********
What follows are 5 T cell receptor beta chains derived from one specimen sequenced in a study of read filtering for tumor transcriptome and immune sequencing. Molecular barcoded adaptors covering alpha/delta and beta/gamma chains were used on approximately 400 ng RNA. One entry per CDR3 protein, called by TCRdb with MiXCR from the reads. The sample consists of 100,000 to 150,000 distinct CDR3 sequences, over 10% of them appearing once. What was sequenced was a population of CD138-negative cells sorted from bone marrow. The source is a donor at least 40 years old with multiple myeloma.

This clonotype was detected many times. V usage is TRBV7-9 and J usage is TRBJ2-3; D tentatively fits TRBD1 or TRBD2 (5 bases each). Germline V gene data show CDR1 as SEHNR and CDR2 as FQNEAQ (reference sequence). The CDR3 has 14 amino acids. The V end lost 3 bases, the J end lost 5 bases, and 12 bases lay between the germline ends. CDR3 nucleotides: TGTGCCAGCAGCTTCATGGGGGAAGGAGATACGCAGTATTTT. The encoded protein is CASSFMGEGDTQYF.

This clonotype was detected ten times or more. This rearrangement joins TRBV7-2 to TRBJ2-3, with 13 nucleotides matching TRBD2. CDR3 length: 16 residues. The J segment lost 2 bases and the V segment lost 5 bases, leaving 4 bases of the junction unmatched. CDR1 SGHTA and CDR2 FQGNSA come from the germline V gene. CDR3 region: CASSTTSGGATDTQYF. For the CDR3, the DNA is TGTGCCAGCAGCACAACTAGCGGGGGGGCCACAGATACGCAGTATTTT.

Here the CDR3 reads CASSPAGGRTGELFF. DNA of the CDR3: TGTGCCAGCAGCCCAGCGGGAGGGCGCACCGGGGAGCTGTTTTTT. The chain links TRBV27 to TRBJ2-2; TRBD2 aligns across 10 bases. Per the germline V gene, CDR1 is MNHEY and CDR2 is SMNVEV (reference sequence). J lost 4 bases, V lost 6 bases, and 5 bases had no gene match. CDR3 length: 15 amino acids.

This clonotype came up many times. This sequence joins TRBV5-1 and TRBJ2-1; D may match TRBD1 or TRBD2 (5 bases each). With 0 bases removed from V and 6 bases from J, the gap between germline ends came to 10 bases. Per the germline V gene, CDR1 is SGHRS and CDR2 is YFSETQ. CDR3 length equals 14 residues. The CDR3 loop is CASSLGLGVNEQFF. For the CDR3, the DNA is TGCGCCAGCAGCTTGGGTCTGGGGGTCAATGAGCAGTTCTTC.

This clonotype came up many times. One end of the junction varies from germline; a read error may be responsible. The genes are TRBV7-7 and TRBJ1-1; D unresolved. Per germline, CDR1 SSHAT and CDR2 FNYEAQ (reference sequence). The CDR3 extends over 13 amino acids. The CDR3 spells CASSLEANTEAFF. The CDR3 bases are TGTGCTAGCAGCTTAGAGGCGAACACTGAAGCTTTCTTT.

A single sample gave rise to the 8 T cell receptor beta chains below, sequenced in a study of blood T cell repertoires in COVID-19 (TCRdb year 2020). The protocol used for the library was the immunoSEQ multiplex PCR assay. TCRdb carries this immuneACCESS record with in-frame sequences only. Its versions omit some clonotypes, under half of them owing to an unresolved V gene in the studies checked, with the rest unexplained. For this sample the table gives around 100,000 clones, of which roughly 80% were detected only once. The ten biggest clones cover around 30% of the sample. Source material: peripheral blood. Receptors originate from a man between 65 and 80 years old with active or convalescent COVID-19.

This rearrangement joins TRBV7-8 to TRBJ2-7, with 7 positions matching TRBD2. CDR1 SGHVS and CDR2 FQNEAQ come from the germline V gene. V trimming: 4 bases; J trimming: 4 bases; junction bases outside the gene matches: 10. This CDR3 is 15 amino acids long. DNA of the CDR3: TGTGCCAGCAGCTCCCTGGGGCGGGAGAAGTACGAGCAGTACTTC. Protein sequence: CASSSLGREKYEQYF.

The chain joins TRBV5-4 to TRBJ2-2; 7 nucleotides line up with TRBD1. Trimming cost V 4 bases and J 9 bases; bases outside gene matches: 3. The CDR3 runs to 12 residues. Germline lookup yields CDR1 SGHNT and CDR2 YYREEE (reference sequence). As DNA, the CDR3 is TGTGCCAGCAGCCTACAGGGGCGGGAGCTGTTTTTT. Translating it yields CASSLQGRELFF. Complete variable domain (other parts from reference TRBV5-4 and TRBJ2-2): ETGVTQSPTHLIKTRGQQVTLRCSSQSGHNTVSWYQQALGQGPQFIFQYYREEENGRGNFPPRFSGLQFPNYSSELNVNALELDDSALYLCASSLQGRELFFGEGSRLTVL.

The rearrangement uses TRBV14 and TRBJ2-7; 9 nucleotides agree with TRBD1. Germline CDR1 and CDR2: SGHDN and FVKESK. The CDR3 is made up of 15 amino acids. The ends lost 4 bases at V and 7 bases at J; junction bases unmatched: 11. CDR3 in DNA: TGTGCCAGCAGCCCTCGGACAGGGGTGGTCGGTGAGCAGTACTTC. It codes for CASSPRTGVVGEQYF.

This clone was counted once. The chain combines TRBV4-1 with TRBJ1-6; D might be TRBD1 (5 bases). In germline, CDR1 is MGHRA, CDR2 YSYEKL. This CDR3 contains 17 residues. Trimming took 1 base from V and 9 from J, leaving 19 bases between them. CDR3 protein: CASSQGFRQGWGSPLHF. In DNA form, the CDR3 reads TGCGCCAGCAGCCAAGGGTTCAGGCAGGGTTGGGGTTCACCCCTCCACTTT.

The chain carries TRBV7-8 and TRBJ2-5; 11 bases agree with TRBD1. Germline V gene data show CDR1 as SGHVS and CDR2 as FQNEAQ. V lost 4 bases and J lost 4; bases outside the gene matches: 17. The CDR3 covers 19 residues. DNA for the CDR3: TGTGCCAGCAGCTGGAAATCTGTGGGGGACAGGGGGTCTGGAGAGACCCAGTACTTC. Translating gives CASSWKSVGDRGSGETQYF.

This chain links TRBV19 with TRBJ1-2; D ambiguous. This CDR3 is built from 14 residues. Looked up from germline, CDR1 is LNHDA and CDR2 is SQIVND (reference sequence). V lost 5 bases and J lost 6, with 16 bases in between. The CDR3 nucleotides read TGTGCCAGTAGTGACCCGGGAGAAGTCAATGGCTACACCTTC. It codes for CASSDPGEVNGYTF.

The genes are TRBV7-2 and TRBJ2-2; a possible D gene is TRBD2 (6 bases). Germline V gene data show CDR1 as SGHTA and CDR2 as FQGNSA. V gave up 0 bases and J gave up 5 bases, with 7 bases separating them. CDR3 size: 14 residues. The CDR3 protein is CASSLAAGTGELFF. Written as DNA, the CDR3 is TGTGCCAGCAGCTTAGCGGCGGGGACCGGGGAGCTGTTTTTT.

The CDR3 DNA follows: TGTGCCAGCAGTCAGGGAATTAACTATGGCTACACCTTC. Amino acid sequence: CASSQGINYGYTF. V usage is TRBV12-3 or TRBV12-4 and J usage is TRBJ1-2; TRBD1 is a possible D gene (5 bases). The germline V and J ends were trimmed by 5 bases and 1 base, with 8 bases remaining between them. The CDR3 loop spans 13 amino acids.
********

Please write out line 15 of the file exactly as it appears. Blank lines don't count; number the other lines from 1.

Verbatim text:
The CDR3 DNA follows: TGTGCCAGCAGTCAGGGAATTAACTATGGCTACACCTTC. Amino acid sequence: CASSQGINYGYTF. V usage is TRBV12-3 or TRBV12-4 and J usage is TRBJ1-2; TRBD1 is a possible D gene (5 bases). The germline V and J ends were trimmed by 5 bases and 1 base, with 8 bases remaining between them. The CDR3 loop spans 13 amino acids.